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Recently, more than a billion people celebrated the ringing in of the Year of the Rooster, and brands around the world cashed in by promoting their products and services. The geographic reach of Chinese New Year or Spring Festival promotional tie-ins is growing as population spreads, going from China to other Asian countries that use the lunar calendar to nations with large populations of Asian descendants--America, Canada, UK, Australia to name a few. Companies that keep a close eye on international media may find they have a chance to add this holiday into their promotional calendars.
Having been celebrated for more than 4,000 years, let's define the holiday's timing. The holiday's timing changes from a typical Western-based calendar. University of Hong Kong professor Sun Kwok, writing for the South China Morning Post, noted that the dates on which years turn over are based on a calendar of Chinese origin that has been in use for centuries, and that while the day is also called the Lunar New Year, the year length is roughly the same as in solar calendars. Sun Kwok goes on to say, "In the Chinese calendar, winter solstice (a date set by the position of the sun) always occurs during Month 11, and the new year is assigned to the second new moon after the winter solstice."
Despite the historical association with China, nations such as Korea and Vietnam celebrate the day, too. It is the kick off of the Spring Festival and celebrated by more than 1.6 billion worldwide. It is estimated that up to a billion people will be travelling to go home or meet up with family over the Chinese New Year celebrations. While a good majority of that travel will be taking place in Asia, Forbes highlights some other travel trends.
When it comes to PR and branding, on either an international or local level, there are opportunities to roll Chinese New Year festivities into the mix. Companies with strong Asian operations can use their local knowledge to incorporate age-old celebrations into publicity materials. Warc recently pointed to prominent Chinese payment provider Alipay running an augmented-reality event based on hongbao, a gifting ritual associated with the new year. The source explained that other brands such as Coca-Cola have signed on to work with Alipay's concept, building synergy and getting their products in front of Chinese consumers.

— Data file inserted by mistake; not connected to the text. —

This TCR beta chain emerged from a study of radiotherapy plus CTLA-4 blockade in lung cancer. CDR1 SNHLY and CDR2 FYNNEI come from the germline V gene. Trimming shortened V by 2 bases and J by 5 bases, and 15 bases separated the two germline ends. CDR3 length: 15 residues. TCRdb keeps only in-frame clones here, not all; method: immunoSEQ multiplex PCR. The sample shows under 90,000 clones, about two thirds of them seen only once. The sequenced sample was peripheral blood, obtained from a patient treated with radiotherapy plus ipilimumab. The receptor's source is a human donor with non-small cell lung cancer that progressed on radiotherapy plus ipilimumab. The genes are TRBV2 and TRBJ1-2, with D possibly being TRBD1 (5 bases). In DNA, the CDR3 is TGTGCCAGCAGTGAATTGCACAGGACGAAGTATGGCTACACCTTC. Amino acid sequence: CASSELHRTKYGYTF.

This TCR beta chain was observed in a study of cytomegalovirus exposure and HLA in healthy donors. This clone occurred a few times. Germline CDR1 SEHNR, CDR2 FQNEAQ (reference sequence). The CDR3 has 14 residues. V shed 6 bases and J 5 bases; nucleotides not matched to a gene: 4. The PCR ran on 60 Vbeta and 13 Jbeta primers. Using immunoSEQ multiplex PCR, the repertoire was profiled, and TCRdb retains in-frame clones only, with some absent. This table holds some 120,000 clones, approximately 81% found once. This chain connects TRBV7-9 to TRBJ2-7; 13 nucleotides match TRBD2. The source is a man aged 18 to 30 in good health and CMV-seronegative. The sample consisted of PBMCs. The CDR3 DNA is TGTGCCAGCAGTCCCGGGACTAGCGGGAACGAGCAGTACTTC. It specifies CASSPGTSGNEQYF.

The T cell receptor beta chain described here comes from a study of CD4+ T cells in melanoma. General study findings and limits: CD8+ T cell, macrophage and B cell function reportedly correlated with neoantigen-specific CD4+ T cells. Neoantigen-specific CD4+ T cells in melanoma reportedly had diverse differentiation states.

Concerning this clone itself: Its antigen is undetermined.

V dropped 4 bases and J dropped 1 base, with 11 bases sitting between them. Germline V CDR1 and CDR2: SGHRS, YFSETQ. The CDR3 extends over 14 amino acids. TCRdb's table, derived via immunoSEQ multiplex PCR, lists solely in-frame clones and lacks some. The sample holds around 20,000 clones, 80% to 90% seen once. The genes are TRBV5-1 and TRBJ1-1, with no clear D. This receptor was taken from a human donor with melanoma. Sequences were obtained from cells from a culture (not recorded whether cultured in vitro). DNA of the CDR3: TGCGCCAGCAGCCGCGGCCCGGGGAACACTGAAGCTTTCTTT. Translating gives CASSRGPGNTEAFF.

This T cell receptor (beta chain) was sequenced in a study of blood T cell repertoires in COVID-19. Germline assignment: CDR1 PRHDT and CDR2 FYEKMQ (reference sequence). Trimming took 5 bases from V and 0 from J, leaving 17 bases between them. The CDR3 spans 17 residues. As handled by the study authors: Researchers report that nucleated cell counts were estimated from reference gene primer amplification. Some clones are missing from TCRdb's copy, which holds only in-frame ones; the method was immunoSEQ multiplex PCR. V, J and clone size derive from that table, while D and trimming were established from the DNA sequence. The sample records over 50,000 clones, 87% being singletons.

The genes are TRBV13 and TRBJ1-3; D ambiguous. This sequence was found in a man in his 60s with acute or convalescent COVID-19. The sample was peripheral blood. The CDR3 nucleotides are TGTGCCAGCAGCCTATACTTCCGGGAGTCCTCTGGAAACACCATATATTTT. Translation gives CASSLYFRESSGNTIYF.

Of course, when companies cross national borders to promote their goods or services, they should be prepared to meet different media landscapes than the ones they know at home. This means taking advantage of Chinese New Year as a promotional tool could rely on deep knowledge about the targeted consumers, according to Asia Times. The news source pointed out that luxury product brands, for instance must consider online and mobile apps as information channels when they forge into the Chinese market, as this is where 80 percent of shoppers there get info about big-ticket items.
Sometimes, macroeconomic trends can make it worthwhile for brands to approach holidays they haven't leveraged before. Campaign explained this is happening in the U.K., where the pound's fall after the Brexit vote has boosted the amount of Chinese visitors and tourists coming to the country. The source noted that January flights from China to the U.K. rose 81 percent year-over-year in January. A demographic change could mean a whole new audience for PR and marketing activity alike.
Companies hoping to reach beyond their borders and add holidays to their promotional calendars need to be especially tuned in to news from around the world. Becoming more active in international promotions means running an increasing risk of stumbling into a PR crisis or faux pas unless agencies possess media intelligence tools capable of parsing news from around the world, moving at the pace of the digital age.